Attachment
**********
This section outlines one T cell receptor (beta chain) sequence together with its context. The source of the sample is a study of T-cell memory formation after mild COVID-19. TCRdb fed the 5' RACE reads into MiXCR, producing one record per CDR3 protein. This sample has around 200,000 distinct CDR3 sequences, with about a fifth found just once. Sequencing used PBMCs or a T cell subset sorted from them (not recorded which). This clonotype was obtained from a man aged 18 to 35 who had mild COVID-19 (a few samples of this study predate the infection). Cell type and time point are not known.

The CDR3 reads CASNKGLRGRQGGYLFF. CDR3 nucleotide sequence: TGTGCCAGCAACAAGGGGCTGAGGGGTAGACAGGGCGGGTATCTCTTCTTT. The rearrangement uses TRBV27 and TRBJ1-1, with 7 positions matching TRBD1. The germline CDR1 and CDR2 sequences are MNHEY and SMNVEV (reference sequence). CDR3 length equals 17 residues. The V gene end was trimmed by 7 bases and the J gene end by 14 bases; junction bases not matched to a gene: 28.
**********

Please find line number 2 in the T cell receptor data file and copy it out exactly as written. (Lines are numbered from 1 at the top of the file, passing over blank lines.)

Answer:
The CDR3 reads CASNKGLRGRQGGYLFF. CDR3 nucleotide sequence: TGTGCCAGCAACAAGGGGCTGAGGGGTAGACAGGGCGGGTATCTCTTCTTT. The rearrangement uses TRBV27 and TRBJ1-1, with 7 positions matching TRBD1. The germline CDR1 and CDR2 sequences are MNHEY and SMNVEV (reference sequence). CDR3 length equals 17 residues. The V gene end was trimmed by 7 bases and the J gene end by 14 bases; junction bases not matched to a gene: 28.